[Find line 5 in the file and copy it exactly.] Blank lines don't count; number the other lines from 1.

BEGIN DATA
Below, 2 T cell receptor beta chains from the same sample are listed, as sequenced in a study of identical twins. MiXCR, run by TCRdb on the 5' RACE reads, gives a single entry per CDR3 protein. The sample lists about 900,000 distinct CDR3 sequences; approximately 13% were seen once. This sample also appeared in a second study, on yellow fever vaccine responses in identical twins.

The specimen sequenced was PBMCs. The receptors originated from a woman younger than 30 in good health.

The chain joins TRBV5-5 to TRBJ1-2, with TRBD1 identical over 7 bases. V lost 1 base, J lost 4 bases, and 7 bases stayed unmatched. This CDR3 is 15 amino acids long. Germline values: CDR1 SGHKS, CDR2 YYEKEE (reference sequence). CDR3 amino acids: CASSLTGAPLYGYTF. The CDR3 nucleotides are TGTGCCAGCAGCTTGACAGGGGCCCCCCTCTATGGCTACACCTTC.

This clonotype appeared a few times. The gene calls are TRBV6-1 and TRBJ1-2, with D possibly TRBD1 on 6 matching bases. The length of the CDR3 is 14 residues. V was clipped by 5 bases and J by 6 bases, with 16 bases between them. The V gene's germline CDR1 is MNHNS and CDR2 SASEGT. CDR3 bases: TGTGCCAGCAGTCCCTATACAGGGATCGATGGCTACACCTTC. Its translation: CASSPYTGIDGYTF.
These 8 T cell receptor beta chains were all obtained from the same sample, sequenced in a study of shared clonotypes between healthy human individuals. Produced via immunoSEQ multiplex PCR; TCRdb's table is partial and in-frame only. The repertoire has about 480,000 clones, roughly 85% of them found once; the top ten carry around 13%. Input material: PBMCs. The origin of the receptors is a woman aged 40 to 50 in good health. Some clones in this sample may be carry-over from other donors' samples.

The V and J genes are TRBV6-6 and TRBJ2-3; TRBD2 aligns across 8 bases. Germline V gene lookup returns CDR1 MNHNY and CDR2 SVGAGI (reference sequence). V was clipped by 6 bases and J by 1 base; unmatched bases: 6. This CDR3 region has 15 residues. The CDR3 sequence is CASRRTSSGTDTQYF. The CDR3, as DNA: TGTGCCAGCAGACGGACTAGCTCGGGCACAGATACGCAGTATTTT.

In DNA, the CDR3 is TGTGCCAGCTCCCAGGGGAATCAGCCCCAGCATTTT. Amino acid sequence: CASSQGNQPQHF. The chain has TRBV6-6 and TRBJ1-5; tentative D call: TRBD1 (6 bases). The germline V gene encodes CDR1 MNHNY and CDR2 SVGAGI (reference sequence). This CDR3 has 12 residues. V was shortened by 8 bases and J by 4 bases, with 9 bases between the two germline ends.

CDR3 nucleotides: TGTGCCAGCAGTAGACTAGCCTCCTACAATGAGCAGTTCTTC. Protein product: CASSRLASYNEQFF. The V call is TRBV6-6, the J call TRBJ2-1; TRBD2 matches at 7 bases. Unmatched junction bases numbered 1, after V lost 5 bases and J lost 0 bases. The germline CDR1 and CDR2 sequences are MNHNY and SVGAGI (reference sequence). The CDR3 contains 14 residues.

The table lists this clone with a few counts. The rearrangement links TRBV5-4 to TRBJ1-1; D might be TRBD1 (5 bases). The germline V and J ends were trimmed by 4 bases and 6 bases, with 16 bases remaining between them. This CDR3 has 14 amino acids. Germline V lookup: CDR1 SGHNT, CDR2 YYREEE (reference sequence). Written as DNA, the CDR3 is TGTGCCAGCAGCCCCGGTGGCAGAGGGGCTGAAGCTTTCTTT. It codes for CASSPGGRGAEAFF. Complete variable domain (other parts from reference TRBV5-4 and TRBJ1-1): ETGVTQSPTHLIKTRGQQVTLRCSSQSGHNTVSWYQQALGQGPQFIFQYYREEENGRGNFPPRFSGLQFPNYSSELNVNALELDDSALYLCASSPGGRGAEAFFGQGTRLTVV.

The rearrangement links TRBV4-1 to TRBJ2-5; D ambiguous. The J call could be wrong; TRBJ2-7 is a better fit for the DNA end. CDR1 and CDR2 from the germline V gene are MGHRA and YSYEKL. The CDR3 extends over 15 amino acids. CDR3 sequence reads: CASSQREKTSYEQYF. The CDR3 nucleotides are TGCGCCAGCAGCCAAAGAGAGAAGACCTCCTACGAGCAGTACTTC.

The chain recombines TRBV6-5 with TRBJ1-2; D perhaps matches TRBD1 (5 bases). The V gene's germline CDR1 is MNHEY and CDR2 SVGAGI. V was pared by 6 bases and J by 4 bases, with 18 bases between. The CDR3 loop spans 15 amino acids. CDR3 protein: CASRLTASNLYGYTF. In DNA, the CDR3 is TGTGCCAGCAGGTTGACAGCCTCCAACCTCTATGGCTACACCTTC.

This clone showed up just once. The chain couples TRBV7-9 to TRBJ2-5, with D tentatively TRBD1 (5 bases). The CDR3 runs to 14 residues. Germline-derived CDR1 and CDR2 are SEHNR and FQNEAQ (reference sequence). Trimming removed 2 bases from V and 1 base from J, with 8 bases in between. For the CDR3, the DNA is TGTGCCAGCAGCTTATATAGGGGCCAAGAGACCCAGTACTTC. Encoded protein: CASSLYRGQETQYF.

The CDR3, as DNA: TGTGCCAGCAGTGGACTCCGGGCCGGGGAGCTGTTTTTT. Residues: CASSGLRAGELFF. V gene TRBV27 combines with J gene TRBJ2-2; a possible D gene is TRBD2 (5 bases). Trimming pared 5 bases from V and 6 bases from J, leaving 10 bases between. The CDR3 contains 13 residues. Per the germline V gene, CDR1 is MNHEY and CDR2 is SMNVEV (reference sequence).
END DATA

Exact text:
These 8 T cell receptor beta chains were all obtained from the same sample, sequenced in a study of shared clonotypes between healthy human individuals. Produced via immunoSEQ multiplex PCR; TCRdb's table is partial and in-frame only. The repertoire has about 480,000 clones, roughly 85% of them found once; the top ten carry around 13%. Input material: PBMCs. The origin of the receptors is a woman aged 40 to 50 in good health. Some clones in this sample may be carry-over from other donors' samples.